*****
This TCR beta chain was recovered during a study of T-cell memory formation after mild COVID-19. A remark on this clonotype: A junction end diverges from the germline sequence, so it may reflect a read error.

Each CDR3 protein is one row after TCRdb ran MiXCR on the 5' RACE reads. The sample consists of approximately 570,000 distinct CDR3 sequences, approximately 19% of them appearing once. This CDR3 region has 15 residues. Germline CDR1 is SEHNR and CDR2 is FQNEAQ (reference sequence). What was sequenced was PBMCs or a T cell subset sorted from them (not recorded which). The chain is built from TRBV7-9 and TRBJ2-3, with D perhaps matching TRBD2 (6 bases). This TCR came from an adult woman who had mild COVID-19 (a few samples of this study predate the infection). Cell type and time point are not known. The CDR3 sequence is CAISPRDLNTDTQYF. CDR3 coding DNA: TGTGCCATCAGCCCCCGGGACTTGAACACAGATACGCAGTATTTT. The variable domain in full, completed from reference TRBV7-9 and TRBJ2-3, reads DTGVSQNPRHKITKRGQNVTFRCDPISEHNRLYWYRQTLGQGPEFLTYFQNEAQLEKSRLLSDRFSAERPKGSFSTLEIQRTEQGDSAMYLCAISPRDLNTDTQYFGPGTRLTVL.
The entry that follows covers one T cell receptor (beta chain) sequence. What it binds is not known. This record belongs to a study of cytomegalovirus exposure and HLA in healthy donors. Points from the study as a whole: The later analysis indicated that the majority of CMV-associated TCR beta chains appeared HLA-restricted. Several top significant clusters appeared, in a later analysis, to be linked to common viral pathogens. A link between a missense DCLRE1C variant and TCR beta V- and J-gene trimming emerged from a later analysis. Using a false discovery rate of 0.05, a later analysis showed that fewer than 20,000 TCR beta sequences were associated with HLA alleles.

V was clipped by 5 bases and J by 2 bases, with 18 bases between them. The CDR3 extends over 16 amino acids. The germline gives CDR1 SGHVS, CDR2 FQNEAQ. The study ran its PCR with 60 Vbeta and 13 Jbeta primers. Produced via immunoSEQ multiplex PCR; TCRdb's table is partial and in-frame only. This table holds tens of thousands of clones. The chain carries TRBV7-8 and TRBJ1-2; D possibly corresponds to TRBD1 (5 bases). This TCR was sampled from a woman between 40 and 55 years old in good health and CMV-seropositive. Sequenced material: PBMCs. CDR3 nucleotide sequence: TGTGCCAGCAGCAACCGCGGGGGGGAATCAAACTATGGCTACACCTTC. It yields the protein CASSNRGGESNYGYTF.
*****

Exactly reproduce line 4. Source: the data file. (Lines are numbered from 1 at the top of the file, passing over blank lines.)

V was clipped by 5 bases and J by 2 bases, with 18 bases between them. The CDR3 extends over 16 amino acids. The germline gives CDR1 SGHVS, CDR2 FQNEAQ. The study ran its PCR with 60 Vbeta and 13 Jbeta primers. Produced via immunoSEQ multiplex PCR; TCRdb's table is partial and in-frame only. This table holds tens of thousands of clones. The chain carries TRBV7-8 and TRBJ1-2; D possibly corresponds to TRBD1 (5 bases). This TCR was sampled from a woman between 40 and 55 years old in good health and CMV-seropositive. Sequenced material: PBMCs. CDR3 nucleotide sequence: TGTGCCAGCAGCAACCGCGGGGGGGAATCAAACTATGGCTACACCTTC. It yields the protein CASSNRGGESNYGYTF.